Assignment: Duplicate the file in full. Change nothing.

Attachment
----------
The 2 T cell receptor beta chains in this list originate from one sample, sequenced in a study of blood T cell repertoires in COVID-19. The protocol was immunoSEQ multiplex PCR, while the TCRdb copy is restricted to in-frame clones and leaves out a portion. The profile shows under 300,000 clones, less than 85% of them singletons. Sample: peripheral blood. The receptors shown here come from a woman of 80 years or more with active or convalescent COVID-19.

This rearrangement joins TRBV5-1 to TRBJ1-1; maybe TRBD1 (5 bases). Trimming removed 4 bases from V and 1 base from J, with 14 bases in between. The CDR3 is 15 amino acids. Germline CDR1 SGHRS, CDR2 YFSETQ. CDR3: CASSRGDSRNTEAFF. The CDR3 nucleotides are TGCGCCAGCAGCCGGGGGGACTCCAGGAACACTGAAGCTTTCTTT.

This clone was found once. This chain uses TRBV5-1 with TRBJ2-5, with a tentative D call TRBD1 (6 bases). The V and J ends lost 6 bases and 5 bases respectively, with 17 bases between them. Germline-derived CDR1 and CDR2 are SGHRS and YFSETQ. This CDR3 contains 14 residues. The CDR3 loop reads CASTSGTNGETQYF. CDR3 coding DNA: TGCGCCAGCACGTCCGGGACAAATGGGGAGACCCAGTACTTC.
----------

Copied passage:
The 2 T cell receptor beta chains in this list originate from one sample, sequenced in a study of blood T cell repertoires in COVID-19. The protocol was immunoSEQ multiplex PCR, while the TCRdb copy is restricted to in-frame clones and leaves out a portion. The profile shows under 300,000 clones, less than 85% of them singletons. Sample: peripheral blood. The receptors shown here come from a woman of 80 years or more with active or convalescent COVID-19.

This rearrangement joins TRBV5-1 to TRBJ1-1; maybe TRBD1 (5 bases). Trimming removed 4 bases from V and 1 base from J, with 14 bases in between. The CDR3 is 15 amino acids. Germline CDR1 SGHRS, CDR2 YFSETQ. CDR3: CASSRGDSRNTEAFF. The CDR3 nucleotides are TGCGCCAGCAGCCGGGGGGACTCCAGGAACACTGAAGCTTTCTTT.

This clone was found once. This chain uses TRBV5-1 with TRBJ2-5, with a tentative D call TRBD1 (6 bases). The V and J ends lost 6 bases and 5 bases respectively, with 17 bases between them. Germline-derived CDR1 and CDR2 are SGHRS and YFSETQ. This CDR3 contains 14 residues. The CDR3 loop reads CASTSGTNGETQYF. CDR3 coding DNA: TGCGCCAGCACGTCCGGGACAAATGGGGAGACCCAGTACTTC.